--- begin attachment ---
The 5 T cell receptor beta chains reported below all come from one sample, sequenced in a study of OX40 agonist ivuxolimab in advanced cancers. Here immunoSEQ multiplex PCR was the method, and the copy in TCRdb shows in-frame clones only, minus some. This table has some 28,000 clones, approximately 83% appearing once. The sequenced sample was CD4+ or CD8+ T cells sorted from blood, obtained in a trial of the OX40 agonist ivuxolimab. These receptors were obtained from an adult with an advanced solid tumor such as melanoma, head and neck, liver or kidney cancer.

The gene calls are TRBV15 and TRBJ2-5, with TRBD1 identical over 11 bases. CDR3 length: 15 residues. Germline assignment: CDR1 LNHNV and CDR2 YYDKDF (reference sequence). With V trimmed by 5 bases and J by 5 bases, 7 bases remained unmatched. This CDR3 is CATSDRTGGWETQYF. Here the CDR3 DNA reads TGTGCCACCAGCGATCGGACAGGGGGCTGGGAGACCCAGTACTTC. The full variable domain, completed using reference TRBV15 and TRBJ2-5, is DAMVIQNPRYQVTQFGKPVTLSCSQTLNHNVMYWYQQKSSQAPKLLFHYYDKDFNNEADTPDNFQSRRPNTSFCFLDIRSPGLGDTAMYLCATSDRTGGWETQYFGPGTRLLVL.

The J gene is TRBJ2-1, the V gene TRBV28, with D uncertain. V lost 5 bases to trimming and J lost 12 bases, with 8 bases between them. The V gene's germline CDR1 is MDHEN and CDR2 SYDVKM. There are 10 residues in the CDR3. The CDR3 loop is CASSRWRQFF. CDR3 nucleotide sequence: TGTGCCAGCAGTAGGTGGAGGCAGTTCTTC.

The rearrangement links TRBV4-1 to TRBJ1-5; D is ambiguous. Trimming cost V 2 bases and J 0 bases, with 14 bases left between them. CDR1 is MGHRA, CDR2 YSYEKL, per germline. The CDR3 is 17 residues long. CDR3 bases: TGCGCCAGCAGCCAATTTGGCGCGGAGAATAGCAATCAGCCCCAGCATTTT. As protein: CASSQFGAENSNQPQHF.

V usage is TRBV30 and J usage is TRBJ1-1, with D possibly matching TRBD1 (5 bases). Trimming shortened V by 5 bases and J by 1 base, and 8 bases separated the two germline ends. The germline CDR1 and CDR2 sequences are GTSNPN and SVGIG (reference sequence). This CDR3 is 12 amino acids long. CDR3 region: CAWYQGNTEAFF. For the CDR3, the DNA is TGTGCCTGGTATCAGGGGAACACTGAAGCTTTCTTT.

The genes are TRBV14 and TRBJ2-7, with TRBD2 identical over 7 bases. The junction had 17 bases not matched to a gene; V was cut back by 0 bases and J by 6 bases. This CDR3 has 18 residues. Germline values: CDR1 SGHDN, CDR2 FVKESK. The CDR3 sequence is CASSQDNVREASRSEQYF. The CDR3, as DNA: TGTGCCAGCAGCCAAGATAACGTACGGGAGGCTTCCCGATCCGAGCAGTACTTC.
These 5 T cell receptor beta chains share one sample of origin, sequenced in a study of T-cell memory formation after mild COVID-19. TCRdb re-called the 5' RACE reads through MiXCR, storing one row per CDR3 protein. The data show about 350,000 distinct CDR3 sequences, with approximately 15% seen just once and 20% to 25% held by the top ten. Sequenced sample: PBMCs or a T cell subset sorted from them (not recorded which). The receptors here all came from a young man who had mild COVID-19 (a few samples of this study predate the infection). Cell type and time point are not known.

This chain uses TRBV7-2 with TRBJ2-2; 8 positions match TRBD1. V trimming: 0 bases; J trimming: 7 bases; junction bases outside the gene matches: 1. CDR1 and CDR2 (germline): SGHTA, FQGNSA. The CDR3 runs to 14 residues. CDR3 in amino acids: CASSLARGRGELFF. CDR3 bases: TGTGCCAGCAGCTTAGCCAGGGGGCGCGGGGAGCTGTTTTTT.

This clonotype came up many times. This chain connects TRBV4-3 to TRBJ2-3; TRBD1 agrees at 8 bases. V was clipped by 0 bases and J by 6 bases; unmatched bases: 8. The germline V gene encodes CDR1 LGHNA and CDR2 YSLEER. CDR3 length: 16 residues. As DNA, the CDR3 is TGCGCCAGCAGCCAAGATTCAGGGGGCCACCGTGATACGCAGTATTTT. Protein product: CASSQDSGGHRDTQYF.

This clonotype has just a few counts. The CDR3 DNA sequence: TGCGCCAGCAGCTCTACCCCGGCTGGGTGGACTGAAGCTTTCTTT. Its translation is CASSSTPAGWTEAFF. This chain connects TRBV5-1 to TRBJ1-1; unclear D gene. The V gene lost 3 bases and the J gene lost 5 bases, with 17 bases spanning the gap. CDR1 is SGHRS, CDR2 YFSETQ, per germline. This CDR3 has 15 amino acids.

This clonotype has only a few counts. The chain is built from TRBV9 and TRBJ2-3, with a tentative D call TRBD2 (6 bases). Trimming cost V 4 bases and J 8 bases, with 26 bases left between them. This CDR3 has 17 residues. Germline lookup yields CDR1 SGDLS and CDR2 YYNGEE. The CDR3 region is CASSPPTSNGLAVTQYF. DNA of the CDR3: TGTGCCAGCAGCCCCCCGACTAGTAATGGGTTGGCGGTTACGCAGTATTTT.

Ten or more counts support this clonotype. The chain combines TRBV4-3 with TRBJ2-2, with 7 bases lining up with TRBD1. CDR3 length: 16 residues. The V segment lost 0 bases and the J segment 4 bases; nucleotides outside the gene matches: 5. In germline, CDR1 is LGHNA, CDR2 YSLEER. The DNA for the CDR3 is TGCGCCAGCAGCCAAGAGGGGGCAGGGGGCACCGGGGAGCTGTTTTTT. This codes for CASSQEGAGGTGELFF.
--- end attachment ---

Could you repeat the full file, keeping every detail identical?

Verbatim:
The 5 T cell receptor beta chains reported below all come from one sample, sequenced in a study of OX40 agonist ivuxolimab in advanced cancers. Here immunoSEQ multiplex PCR was the method, and the copy in TCRdb shows in-frame clones only, minus some. This table has some 28,000 clones, approximately 83% appearing once. The sequenced sample was CD4+ or CD8+ T cells sorted from blood, obtained in a trial of the OX40 agonist ivuxolimab. These receptors were obtained from an adult with an advanced solid tumor such as melanoma, head and neck, liver or kidney cancer.

The gene calls are TRBV15 and TRBJ2-5, with TRBD1 identical over 11 bases. CDR3 length: 15 residues. Germline assignment: CDR1 LNHNV and CDR2 YYDKDF (reference sequence). With V trimmed by 5 bases and J by 5 bases, 7 bases remained unmatched. This CDR3 is CATSDRTGGWETQYF. Here the CDR3 DNA reads TGTGCCACCAGCGATCGGACAGGGGGCTGGGAGACCCAGTACTTC. The full variable domain, completed using reference TRBV15 and TRBJ2-5, is DAMVIQNPRYQVTQFGKPVTLSCSQTLNHNVMYWYQQKSSQAPKLLFHYYDKDFNNEADTPDNFQSRRPNTSFCFLDIRSPGLGDTAMYLCATSDRTGGWETQYFGPGTRLLVL.

The J gene is TRBJ2-1, the V gene TRBV28, with D uncertain. V lost 5 bases to trimming and J lost 12 bases, with 8 bases between them. The V gene's germline CDR1 is MDHEN and CDR2 SYDVKM. There are 10 residues in the CDR3. The CDR3 loop is CASSRWRQFF. CDR3 nucleotide sequence: TGTGCCAGCAGTAGGTGGAGGCAGTTCTTC.

The rearrangement links TRBV4-1 to TRBJ1-5; D is ambiguous. Trimming cost V 2 bases and J 0 bases, with 14 bases left between them. CDR1 is MGHRA, CDR2 YSYEKL, per germline. The CDR3 is 17 residues long. CDR3 bases: TGCGCCAGCAGCCAATTTGGCGCGGAGAATAGCAATCAGCCCCAGCATTTT. As protein: CASSQFGAENSNQPQHF.

V usage is TRBV30 and J usage is TRBJ1-1, with D possibly matching TRBD1 (5 bases). Trimming shortened V by 5 bases and J by 1 base, and 8 bases separated the two germline ends. The germline CDR1 and CDR2 sequences are GTSNPN and SVGIG (reference sequence). This CDR3 is 12 amino acids long. CDR3 region: CAWYQGNTEAFF. For the CDR3, the DNA is TGTGCCTGGTATCAGGGGAACACTGAAGCTTTCTTT.

The genes are TRBV14 and TRBJ2-7, with TRBD2 identical over 7 bases. The junction had 17 bases not matched to a gene; V was cut back by 0 bases and J by 6 bases. This CDR3 has 18 residues. Germline values: CDR1 SGHDN, CDR2 FVKESK. The CDR3 sequence is CASSQDNVREASRSEQYF. The CDR3, as DNA: TGTGCCAGCAGCCAAGATAACGTACGGGAGGCTTCCCGATCCGAGCAGTACTTC.
These 5 T cell receptor beta chains share one sample of origin, sequenced in a study of T-cell memory formation after mild COVID-19. TCRdb re-called the 5' RACE reads through MiXCR, storing one row per CDR3 protein. The data show about 350,000 distinct CDR3 sequences, with approximately 15% seen just once and 20% to 25% held by the top ten. Sequenced sample: PBMCs or a T cell subset sorted from them (not recorded which). The receptors here all came from a young man who had mild COVID-19 (a few samples of this study predate the infection). Cell type and time point are not known.

This chain uses TRBV7-2 with TRBJ2-2; 8 positions match TRBD1. V trimming: 0 bases; J trimming: 7 bases; junction bases outside the gene matches: 1. CDR1 and CDR2 (germline): SGHTA, FQGNSA. The CDR3 runs to 14 residues. CDR3 in amino acids: CASSLARGRGELFF. CDR3 bases: TGTGCCAGCAGCTTAGCCAGGGGGCGCGGGGAGCTGTTTTTT.

This clonotype came up many times. This chain connects TRBV4-3 to TRBJ2-3; TRBD1 agrees at 8 bases. V was clipped by 0 bases and J by 6 bases; unmatched bases: 8. The germline V gene encodes CDR1 LGHNA and CDR2 YSLEER. CDR3 length: 16 residues. As DNA, the CDR3 is TGCGCCAGCAGCCAAGATTCAGGGGGCCACCGTGATACGCAGTATTTT. Protein product: CASSQDSGGHRDTQYF.

This clonotype has just a few counts. The CDR3 DNA sequence: TGCGCCAGCAGCTCTACCCCGGCTGGGTGGACTGAAGCTTTCTTT. Its translation is CASSSTPAGWTEAFF. This chain connects TRBV5-1 to TRBJ1-1; unclear D gene. The V gene lost 3 bases and the J gene lost 5 bases, with 17 bases spanning the gap. CDR1 is SGHRS, CDR2 YFSETQ, per germline. This CDR3 has 15 amino acids.

This clonotype has only a few counts. The chain is built from TRBV9 and TRBJ2-3, with a tentative D call TRBD2 (6 bases). Trimming cost V 4 bases and J 8 bases, with 26 bases left between them. This CDR3 has 17 residues. Germline lookup yields CDR1 SGDLS and CDR2 YYNGEE. The CDR3 region is CASSPPTSNGLAVTQYF. DNA of the CDR3: TGTGCCAGCAGCCCCCCGACTAGTAATGGGTTGGCGGTTACGCAGTATTTT.

Ten or more counts support this clonotype. The chain combines TRBV4-3 with TRBJ2-2, with 7 bases lining up with TRBD1. CDR3 length: 16 residues. The V segment lost 0 bases and the J segment 4 bases; nucleotides outside the gene matches: 5. In germline, CDR1 is LGHNA, CDR2 YSLEER. The DNA for the CDR3 is TGCGCCAGCAGCCAAGAGGGGGCAGGGGGCACCGGGGAGCTGTTTTTT. This codes for CASSQEGAGGTGELFF.